Imaging vets found NeuroLogica to sell portable CT scanner

2005 11 02 14 58 12 706

When asked about the motivation to start NeuroLogica, Eric Bailey recalls how a stroke left a grandfather he admired in a debilitated state for 10 years. The event, said the president of the Danvers, MA-based CT scanner designer and manufacturer, "had a profound impression on me."

Bailey also lost his 26-year-old brother to a head injury suffered in an auto accident. A CT scan could have saved his brother's life and perhaps improved the quality of life for his grandfather.

Today, Bailey, CEO Bernard M. Gordon, and vice president of engineering Andy Tybinkowski are among 30 employees at NeuroLogica about to launch CereTom, a compact helical CT scanner for head and neck scans.

If those names sound familiar, they should. Gordon has been an influential contributor to CT development and design since 1975. He is perhaps best known as the former chairman and CEO of Peabody, MA-based Analogic. He retired once as CEO of the imaging technology company in 2001, only to return temporarily a year later, and leave the company again in the spring of 2004 to help found NeuroLogica. Gordon remains a director at Analogic, and, until recently, was the company's largest single shareholder.

Bailey was Analogic's chief CT engineer and helped developed medical CT technology, as well as CT for use in explosive detection systems. Tybinkowski is a former chief engineer at Analogic. Gordon estimates that about half of NeuroLogica's engineers came from Analogic, bringing with them dozens of years of CT design experience.

NeuroLogica's CereTom

CereTom generates up to eight slices per revolution for head and neck scanning in a 25-cm field-of-view. The system's portability is achieved, in part, through its battery, which recharges in any 90- to 270-volt outlet and has enough power to image four to eight patients over a four-hour span. The scanner also sports a wireless image transfer system, which uses an Ethernet link to enable data processing from the point of care to the company's Clarus wireless workstation. The scanner also utilizes Voxar 3D imaging technology from Barco of Kortrijk, Netherlands.

2005 11 02 14 58 12 706
CereTom is a 700-lb battery-powered scanner that can be moved to the point of care and transmit wireless images back to a laptop-based workstation.

CereTom is 29 inches in length, slightly more than 5 ft tall and about 4 ft wide. It weighs approximately 700 lb, about half the weight of a portable C-arm. Its amenities include CT perfusion software, multiplanar reconstruction (MPR) capabilities, and 3D maximum intensity projection (MIP) software for the viewing of CT angiography via a 20-second head and neck scan. NeuroLogica expects to add surgical software to CereTom next year.

The CT scanner received FDA clearance in July, and NeuroLogica currently is working toward its CE Mark to sell the scanner in Europe. CE Mark approval could come before the end of the year. The first CereTom installations should take place in November or December, Bailey said.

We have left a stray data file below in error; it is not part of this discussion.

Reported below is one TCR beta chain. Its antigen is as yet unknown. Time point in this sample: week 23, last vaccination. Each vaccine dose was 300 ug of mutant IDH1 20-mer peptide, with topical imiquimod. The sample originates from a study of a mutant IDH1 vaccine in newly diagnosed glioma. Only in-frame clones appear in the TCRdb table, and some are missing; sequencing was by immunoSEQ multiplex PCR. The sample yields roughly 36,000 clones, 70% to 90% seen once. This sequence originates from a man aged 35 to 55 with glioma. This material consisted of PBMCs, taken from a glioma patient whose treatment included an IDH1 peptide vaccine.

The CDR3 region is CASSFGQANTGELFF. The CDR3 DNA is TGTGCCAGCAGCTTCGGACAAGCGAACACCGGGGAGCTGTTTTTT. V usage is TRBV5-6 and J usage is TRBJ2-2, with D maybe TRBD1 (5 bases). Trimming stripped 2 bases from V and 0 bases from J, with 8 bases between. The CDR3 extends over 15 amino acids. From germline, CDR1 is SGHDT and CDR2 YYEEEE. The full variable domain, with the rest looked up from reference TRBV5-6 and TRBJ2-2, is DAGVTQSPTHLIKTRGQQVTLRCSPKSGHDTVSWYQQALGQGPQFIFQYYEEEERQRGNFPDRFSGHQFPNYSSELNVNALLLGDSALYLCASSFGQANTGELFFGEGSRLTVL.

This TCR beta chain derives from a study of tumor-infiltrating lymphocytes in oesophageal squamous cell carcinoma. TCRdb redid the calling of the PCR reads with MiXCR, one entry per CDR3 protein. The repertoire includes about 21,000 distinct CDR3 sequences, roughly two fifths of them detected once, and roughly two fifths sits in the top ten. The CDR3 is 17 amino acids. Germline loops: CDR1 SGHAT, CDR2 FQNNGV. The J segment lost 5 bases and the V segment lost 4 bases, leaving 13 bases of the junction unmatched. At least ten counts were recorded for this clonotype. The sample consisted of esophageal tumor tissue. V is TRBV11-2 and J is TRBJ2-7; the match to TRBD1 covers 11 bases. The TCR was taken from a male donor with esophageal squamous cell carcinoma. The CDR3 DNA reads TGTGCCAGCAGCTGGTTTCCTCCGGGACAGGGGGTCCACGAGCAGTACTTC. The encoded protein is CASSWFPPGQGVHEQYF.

NeuroLogica will be ramping up its public profile later this month with its debut at the annual RSNA meeting in Chicago.

Ramping up production

NeuroLogica plans to market the CT scanner to imaging centers; dental, maxillofacial, and other office-based practices; and to hospitals for use in ERs, ICUs, ORs, and interventional suites. CereTom will be distributed in the U.S., as well as in developing countries, where full-scale CT scanners are beyond the financial means of many healthcare providers.

With CereTom, Bailey maintains that a healthcare facility could shift its head and neck scans to the compact portable system, add capacity, and save money by not having to buy a conventional CT scanner and outfit an entire room. "Everything is priced less than $300,000," he added.

CT experience

Given the background of many NeuroLogica employees, Gordon is quick to emphasize the originality of the company's technology. "There is nothing in (CereTom) that is derived from or based on any Analogic designs whatsoever, for a number of reasons," he said. One reason, he said, is that many observers did not think it was possible to achieve adequate CT image quality using the scanner's 1,000-watt x-ray tube. X-ray tubes in conventional CT scanners are as large as 80,000 watts and require large cooling systems.

"We are using something that would be akin to a dental x-ray tube or airport x-ray tube," Bailey said. "It doesn't have any moving parts and sometimes people can get up to 10 years of life on a tube like this."

Also, while a conventional CT scanner is designed to operate within a temperature range of plus or minus 5 degrees, Gordon noted that the air-cooled CereTom has been tested and performed in a range of 40 degrees to 0 degrees Centigrade.

NeuroLogica also is wasting no time in starting development of a second product, a specialized SPECT scanner for functional and anatomical brain imaging. The company intends to have the system, called NeuroFocus, commercially available by late 2006.

"It will look like a twin of the CereTom," Bailey said. "It will have the same mechanism and move on the floor."

NeuroLogica has its headquarters in an 80,000 sq ft building, and, as full production is reached, Gordon expects its labor force to expand to 70 to 80 employees. "In order to manufacture CT machines efficiently, you need to make at least one machine per day," he said. "We hope to be up to that range by the end of next year. We think our company should break even by the middle of next year."

Gordon noted that NeuroLogica is "adequately financed. We have not set up here on a shoestring. A large part of $10 million has gone into the design of this machine."

By Wayne Forrest contributing writer
November 7, 2005

Copyright © 2005

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